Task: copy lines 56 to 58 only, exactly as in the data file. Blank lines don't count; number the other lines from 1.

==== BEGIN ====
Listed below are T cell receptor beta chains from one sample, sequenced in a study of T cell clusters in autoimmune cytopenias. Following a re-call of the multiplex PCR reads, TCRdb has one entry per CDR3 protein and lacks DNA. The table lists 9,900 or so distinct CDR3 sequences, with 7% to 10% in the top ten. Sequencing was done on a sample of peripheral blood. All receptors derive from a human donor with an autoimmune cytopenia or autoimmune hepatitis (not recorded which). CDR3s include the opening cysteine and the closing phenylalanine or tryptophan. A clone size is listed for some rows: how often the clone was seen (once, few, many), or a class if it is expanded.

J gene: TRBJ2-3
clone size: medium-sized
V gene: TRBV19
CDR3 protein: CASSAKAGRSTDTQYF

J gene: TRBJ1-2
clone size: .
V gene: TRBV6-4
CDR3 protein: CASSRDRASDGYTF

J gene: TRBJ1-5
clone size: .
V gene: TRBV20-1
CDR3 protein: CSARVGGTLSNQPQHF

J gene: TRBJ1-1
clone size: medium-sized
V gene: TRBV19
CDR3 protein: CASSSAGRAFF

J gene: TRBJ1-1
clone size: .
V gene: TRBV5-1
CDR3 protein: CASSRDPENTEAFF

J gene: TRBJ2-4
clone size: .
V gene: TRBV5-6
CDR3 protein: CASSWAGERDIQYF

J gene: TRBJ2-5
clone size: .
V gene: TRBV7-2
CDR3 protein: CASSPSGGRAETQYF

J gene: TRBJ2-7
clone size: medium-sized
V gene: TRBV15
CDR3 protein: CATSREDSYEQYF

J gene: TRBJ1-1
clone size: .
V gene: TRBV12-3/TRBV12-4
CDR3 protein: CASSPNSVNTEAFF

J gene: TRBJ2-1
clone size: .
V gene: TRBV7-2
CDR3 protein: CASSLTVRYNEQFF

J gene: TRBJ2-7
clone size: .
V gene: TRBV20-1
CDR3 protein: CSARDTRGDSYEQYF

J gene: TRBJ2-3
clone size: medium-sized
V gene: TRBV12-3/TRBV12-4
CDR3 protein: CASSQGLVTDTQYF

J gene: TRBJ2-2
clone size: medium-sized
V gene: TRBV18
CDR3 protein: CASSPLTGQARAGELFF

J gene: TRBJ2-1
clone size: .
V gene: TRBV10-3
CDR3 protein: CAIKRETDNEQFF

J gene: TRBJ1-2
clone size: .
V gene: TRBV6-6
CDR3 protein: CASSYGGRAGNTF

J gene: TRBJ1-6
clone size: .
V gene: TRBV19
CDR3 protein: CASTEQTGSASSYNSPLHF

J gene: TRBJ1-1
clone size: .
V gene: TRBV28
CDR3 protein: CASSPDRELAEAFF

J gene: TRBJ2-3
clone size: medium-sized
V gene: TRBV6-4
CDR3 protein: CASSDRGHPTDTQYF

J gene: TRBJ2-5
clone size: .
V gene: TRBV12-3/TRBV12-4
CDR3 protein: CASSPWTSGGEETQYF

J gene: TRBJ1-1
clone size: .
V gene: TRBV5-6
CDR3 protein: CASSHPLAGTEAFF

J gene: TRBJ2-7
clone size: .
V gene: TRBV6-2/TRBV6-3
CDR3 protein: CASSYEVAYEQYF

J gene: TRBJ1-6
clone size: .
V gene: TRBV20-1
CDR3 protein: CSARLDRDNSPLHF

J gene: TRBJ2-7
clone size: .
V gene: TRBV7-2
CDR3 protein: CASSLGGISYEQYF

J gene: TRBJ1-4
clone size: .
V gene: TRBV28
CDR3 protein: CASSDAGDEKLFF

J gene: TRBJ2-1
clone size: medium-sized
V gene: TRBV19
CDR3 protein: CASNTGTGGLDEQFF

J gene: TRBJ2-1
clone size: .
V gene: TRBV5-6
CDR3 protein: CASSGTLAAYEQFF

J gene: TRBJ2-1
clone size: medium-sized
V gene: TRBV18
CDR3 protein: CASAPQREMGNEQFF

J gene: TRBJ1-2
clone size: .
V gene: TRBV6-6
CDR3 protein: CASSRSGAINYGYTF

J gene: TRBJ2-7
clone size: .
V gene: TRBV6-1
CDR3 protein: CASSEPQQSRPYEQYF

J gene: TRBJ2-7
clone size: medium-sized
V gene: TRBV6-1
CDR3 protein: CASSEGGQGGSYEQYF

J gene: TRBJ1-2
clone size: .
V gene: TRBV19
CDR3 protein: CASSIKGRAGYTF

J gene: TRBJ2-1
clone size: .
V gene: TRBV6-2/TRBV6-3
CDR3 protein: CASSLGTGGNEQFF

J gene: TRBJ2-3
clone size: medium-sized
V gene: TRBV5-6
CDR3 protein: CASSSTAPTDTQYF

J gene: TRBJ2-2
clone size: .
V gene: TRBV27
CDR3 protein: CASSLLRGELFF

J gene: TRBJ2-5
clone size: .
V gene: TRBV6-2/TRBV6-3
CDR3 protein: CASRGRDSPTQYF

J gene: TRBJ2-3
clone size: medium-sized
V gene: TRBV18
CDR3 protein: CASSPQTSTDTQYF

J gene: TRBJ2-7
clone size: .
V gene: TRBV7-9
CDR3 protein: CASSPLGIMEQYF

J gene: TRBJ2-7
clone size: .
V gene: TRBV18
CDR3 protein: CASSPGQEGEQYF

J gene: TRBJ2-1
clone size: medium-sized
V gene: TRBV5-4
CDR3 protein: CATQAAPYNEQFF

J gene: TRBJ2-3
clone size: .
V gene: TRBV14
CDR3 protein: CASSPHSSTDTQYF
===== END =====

V gene: TRBV10-3
CDR3 protein: CAIKRETDNEQFF

J gene: TRBJ1-2